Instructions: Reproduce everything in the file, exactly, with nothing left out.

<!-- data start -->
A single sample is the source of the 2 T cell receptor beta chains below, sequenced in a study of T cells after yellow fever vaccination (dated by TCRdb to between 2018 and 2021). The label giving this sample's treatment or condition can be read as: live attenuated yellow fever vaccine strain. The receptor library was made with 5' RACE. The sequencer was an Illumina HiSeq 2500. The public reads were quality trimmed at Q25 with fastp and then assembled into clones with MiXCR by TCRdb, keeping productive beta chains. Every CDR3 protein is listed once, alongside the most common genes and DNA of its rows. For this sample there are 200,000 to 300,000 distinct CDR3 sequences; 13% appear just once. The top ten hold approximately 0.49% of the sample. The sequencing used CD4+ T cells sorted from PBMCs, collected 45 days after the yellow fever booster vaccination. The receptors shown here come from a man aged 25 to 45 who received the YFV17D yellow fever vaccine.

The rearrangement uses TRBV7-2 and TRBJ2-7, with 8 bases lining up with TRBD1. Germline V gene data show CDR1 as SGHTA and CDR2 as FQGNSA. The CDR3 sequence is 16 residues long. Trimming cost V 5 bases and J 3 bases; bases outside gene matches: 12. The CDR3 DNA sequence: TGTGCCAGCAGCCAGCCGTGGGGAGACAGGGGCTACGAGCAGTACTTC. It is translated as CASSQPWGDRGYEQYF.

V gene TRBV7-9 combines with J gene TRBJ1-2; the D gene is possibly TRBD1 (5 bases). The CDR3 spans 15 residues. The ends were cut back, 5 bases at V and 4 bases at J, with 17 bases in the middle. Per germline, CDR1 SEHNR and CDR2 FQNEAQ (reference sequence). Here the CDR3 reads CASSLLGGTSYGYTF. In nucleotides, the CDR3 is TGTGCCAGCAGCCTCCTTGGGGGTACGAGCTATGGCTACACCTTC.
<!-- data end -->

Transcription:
A single sample is the source of the 2 T cell receptor beta chains below, sequenced in a study of T cells after yellow fever vaccination (dated by TCRdb to between 2018 and 2021). The label giving this sample's treatment or condition can be read as: live attenuated yellow fever vaccine strain. The receptor library was made with 5' RACE. The sequencer was an Illumina HiSeq 2500. The public reads were quality trimmed at Q25 with fastp and then assembled into clones with MiXCR by TCRdb, keeping productive beta chains. Every CDR3 protein is listed once, alongside the most common genes and DNA of its rows. For this sample there are 200,000 to 300,000 distinct CDR3 sequences; 13% appear just once. The top ten hold approximately 0.49% of the sample. The sequencing used CD4+ T cells sorted from PBMCs, collected 45 days after the yellow fever booster vaccination. The receptors shown here come from a man aged 25 to 45 who received the YFV17D yellow fever vaccine.

The rearrangement uses TRBV7-2 and TRBJ2-7, with 8 bases lining up with TRBD1. Germline V gene data show CDR1 as SGHTA and CDR2 as FQGNSA. The CDR3 sequence is 16 residues long. Trimming cost V 5 bases and J 3 bases; bases outside gene matches: 12. The CDR3 DNA sequence: TGTGCCAGCAGCCAGCCGTGGGGAGACAGGGGCTACGAGCAGTACTTC. It is translated as CASSQPWGDRGYEQYF.

V gene TRBV7-9 combines with J gene TRBJ1-2; the D gene is possibly TRBD1 (5 bases). The CDR3 spans 15 residues. The ends were cut back, 5 bases at V and 4 bases at J, with 17 bases in the middle. Per germline, CDR1 SEHNR and CDR2 FQNEAQ (reference sequence). Here the CDR3 reads CASSLLGGTSYGYTF. In nucleotides, the CDR3 is TGTGCCAGCAGCCTCCTTGGGGGTACGAGCTATGGCTACACCTTC.